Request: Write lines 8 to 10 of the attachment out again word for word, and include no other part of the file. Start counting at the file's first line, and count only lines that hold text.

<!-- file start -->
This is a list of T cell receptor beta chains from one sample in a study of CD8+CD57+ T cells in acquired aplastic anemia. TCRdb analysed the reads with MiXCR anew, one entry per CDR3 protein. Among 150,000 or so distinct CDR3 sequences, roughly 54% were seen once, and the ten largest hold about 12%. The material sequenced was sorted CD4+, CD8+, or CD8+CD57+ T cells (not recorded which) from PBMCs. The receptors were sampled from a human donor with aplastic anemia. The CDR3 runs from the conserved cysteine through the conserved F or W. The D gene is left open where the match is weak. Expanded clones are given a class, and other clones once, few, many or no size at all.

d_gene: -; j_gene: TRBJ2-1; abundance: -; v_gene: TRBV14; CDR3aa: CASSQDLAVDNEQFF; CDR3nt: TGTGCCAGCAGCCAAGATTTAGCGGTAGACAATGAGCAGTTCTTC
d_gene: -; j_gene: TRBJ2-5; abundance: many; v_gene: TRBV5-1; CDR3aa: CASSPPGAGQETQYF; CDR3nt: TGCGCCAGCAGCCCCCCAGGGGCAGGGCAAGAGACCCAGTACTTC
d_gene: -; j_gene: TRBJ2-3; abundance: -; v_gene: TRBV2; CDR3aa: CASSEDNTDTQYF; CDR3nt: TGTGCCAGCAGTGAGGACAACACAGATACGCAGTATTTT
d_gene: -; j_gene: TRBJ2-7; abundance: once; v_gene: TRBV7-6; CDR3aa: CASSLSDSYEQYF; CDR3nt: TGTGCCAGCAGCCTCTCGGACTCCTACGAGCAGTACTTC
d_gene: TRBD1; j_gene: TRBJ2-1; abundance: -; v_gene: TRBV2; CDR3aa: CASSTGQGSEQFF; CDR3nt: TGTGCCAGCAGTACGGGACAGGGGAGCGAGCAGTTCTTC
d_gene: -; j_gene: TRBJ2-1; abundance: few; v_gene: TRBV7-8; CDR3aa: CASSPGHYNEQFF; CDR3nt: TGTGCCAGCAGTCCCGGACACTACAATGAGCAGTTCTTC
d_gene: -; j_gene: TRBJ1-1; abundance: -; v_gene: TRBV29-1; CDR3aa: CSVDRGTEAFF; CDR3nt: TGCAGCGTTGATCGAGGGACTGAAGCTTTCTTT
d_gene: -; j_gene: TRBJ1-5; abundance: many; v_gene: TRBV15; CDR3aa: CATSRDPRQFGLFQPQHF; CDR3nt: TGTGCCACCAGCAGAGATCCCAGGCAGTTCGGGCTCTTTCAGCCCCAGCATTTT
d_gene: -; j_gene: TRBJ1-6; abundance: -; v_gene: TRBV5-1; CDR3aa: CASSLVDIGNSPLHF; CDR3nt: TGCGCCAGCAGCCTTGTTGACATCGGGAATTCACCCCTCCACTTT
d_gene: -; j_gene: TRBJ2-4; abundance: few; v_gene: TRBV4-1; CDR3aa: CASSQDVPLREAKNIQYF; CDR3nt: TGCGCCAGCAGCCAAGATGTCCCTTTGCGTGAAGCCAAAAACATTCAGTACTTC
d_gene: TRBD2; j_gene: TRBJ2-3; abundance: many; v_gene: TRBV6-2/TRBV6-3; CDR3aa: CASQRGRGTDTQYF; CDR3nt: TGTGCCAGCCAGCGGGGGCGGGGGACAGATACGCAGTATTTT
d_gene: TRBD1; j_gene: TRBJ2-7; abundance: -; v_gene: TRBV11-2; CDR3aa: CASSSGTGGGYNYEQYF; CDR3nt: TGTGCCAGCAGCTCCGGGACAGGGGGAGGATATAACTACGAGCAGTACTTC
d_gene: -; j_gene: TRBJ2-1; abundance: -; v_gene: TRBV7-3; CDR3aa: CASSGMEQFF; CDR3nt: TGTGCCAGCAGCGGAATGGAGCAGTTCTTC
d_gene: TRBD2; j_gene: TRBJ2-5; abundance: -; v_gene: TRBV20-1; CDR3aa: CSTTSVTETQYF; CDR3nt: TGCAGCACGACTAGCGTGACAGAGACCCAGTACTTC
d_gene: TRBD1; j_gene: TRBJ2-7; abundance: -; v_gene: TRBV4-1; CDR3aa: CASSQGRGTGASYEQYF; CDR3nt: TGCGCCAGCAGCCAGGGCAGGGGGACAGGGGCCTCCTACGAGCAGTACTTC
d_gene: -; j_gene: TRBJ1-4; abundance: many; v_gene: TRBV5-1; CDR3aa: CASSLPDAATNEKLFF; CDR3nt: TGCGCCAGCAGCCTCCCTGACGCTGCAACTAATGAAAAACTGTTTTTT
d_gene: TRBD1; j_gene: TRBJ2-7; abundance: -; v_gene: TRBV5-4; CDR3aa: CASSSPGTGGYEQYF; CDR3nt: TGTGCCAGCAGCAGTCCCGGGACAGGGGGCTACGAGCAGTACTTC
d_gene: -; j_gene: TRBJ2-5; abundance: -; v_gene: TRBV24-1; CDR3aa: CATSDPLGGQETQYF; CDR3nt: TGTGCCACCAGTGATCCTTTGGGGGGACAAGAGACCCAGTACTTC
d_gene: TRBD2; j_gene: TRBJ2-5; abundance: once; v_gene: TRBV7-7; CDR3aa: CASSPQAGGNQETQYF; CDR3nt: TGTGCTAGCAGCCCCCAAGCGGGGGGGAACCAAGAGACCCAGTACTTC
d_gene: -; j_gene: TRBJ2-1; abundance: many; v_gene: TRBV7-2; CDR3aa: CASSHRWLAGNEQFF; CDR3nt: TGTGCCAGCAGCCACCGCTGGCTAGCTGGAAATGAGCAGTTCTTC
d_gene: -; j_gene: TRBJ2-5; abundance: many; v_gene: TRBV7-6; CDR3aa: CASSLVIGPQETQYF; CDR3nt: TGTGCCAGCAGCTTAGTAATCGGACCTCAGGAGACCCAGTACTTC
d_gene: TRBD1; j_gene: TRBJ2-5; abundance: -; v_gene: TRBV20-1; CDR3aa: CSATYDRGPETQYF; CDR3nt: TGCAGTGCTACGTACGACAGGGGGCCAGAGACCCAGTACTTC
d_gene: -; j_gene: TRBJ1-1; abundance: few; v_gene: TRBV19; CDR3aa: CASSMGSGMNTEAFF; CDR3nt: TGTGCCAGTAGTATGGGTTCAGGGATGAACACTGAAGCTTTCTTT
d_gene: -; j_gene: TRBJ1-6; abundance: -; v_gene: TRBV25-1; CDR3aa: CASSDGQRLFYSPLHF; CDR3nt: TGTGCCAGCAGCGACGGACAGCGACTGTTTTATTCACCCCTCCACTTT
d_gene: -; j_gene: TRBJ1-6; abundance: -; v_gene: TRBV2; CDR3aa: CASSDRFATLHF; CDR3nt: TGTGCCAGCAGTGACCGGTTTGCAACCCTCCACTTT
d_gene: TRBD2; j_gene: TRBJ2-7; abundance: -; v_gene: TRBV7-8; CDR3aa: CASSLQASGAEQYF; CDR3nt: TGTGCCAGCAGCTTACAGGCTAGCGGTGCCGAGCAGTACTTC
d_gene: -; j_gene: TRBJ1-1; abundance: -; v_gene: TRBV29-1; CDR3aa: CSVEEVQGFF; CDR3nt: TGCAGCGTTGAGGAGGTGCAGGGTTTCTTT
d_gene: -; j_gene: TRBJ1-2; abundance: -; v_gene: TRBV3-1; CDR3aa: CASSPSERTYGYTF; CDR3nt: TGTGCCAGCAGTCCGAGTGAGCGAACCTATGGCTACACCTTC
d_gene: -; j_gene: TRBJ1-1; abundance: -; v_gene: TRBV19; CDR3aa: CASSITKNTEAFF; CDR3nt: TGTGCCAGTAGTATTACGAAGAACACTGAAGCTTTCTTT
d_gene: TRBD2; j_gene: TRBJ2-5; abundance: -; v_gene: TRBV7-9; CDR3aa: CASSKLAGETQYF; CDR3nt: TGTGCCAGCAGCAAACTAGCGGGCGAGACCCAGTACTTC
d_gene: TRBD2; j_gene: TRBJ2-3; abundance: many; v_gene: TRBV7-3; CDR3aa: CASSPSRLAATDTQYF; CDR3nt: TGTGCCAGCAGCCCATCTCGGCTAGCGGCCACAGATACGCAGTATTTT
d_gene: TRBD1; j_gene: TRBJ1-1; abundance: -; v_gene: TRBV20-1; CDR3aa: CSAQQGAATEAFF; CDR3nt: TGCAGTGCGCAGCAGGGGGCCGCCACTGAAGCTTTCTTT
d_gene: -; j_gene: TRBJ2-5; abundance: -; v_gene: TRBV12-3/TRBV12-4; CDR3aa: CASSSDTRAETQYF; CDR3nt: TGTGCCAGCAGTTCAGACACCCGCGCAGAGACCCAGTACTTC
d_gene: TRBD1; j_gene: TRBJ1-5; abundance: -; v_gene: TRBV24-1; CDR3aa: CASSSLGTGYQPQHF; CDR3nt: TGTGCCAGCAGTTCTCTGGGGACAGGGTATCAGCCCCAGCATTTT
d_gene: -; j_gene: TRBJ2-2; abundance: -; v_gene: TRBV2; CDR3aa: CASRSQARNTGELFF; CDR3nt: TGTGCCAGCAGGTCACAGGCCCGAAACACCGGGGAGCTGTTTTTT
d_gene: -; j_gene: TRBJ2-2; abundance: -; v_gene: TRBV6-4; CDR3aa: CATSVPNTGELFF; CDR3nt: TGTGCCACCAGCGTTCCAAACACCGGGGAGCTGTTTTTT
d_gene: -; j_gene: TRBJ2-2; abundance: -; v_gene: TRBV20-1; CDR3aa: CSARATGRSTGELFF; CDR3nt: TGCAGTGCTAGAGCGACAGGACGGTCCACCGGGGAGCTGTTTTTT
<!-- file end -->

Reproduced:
d_gene: -; j_gene: TRBJ1-1; abundance: -; v_gene: TRBV29-1; CDR3aa: CSVDRGTEAFF; CDR3nt: TGCAGCGTTGATCGAGGGACTGAAGCTTTCTTT
d_gene: -; j_gene: TRBJ1-5; abundance: many; v_gene: TRBV15; CDR3aa: CATSRDPRQFGLFQPQHF; CDR3nt: TGTGCCACCAGCAGAGATCCCAGGCAGTTCGGGCTCTTTCAGCCCCAGCATTTT
d_gene: -; j_gene: TRBJ1-6; abundance: -; v_gene: TRBV5-1; CDR3aa: CASSLVDIGNSPLHF; CDR3nt: TGCGCCAGCAGCCTTGTTGACATCGGGAATTCACCCCTCCACTTT